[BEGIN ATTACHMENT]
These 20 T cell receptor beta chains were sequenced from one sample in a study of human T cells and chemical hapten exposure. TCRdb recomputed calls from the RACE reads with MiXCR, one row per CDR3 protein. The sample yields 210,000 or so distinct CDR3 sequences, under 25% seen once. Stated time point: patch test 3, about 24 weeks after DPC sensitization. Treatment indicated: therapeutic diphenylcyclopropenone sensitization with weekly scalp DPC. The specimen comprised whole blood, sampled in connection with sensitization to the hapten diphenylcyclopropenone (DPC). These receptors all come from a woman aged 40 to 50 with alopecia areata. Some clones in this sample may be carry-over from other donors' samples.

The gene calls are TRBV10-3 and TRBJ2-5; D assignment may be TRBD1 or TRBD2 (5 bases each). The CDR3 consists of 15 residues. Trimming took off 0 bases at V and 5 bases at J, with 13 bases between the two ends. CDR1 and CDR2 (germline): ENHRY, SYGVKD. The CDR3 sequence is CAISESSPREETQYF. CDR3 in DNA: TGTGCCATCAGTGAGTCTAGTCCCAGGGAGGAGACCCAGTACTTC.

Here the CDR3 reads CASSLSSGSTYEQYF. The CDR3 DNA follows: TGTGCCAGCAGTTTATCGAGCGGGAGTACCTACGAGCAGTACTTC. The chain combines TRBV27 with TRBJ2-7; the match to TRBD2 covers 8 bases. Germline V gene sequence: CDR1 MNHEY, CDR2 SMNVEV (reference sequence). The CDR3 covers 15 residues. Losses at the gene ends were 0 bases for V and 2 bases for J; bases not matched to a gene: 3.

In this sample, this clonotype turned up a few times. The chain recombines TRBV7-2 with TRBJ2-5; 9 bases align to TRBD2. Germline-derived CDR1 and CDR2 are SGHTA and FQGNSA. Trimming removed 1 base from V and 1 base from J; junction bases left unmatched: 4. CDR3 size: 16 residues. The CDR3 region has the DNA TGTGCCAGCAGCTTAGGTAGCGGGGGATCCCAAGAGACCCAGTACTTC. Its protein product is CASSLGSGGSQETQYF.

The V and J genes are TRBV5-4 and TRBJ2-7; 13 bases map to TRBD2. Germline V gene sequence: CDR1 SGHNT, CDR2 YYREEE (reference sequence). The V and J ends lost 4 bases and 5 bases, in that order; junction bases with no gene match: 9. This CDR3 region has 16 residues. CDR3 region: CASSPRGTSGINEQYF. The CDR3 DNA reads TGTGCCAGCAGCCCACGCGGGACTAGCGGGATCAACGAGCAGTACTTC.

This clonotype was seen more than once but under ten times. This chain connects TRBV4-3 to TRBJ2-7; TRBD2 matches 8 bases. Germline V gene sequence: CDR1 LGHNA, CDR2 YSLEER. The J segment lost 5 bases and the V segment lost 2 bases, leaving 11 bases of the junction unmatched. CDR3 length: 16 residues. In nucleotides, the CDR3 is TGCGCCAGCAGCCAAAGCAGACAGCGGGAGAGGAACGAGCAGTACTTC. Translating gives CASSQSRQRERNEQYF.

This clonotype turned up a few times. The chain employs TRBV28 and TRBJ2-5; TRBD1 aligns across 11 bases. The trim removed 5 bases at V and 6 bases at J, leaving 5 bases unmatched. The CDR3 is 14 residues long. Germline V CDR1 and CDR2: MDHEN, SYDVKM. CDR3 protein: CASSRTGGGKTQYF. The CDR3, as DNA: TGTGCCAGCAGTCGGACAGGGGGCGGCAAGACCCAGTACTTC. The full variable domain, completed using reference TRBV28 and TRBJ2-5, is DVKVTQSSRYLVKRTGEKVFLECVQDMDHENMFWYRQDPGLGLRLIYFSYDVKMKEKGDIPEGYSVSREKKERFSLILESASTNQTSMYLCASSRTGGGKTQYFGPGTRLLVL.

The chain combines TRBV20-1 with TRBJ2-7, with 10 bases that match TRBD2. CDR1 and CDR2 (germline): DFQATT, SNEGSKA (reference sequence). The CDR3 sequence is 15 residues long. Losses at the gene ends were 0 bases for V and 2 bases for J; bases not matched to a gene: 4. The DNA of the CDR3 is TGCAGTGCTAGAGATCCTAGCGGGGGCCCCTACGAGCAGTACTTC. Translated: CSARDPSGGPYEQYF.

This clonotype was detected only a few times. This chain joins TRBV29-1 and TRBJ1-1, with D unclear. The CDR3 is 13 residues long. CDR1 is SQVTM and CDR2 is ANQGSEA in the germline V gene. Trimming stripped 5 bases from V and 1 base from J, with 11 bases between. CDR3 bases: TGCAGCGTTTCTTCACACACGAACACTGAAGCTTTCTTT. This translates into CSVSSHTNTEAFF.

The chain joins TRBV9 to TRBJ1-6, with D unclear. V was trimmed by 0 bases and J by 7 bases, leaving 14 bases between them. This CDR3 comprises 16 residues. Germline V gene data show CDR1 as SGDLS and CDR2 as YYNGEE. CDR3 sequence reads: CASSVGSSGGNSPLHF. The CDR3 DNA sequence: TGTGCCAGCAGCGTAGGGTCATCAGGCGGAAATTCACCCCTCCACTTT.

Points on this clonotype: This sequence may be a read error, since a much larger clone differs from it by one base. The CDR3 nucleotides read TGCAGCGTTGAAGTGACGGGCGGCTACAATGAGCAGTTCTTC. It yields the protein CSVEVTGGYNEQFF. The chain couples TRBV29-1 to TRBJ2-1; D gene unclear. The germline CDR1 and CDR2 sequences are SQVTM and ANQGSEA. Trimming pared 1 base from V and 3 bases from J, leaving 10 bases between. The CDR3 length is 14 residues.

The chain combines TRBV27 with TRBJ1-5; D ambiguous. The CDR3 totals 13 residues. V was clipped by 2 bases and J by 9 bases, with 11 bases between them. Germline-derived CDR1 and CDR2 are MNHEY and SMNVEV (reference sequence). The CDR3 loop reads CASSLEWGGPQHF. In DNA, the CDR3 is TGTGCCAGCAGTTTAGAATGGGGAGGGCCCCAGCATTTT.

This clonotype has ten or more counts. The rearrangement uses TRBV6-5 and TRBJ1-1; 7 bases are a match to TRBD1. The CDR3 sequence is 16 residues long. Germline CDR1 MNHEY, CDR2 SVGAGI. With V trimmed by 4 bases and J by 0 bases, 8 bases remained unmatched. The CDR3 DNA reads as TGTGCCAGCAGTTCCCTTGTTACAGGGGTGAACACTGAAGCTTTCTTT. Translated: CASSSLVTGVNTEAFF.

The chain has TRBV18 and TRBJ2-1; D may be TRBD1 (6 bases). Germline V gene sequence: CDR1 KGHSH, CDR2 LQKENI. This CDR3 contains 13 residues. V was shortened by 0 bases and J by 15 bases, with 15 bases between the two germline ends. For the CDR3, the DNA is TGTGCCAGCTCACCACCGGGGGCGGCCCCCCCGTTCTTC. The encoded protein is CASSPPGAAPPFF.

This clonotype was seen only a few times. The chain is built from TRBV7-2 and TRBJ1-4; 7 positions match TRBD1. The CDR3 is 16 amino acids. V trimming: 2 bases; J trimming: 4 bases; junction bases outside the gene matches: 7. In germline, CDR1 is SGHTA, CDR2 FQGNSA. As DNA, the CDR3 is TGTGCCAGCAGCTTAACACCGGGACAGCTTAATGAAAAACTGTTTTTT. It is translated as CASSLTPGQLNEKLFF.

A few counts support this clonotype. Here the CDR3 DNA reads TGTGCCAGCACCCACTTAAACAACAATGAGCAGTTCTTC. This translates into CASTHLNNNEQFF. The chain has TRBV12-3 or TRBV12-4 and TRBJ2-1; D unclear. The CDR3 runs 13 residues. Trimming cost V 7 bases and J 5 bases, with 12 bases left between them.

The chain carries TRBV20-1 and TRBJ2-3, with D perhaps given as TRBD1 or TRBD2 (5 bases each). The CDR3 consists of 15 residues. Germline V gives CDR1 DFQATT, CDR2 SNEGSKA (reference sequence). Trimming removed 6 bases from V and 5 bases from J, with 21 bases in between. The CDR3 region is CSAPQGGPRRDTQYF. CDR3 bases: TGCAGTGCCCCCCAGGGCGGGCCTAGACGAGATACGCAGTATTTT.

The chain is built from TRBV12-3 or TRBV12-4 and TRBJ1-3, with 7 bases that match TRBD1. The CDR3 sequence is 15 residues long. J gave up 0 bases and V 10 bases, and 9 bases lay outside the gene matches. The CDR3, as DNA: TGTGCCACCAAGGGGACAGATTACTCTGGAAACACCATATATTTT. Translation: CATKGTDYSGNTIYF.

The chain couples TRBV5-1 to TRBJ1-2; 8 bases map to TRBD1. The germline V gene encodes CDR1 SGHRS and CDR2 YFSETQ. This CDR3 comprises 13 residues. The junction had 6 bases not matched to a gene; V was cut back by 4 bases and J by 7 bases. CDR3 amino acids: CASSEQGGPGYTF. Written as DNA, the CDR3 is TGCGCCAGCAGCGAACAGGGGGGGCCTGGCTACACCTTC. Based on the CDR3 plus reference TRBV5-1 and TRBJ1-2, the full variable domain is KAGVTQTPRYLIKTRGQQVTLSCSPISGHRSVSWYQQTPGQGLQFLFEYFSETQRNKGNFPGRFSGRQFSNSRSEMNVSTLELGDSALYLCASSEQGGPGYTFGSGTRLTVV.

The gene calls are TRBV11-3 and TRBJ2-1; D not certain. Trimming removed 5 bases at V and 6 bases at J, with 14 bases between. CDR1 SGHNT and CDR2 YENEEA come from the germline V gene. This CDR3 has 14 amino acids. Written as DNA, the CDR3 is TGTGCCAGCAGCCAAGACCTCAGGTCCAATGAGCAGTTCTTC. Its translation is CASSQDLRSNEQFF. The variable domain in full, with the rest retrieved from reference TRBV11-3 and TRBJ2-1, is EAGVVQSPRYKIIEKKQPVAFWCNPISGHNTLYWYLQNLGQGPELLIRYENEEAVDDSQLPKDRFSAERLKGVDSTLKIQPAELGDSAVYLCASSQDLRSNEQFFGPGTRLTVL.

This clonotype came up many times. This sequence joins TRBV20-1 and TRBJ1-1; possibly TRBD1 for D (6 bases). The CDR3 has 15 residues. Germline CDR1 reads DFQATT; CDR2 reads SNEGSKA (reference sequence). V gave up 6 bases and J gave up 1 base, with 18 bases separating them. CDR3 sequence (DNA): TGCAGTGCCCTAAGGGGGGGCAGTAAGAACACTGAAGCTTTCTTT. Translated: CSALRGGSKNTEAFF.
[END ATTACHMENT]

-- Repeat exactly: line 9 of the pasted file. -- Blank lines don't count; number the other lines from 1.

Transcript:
This clonotype was detected only a few times. This chain joins TRBV29-1 and TRBJ1-1, with D unclear. The CDR3 is 13 residues long. CDR1 is SQVTM and CDR2 is ANQGSEA in the germline V gene. Trimming stripped 5 bases from V and 1 base from J, with 11 bases between. CDR3 bases: TGCAGCGTTTCTTCACACACGAACACTGAAGCTTTCTTT. This translates into CSVSSHTNTEAFF.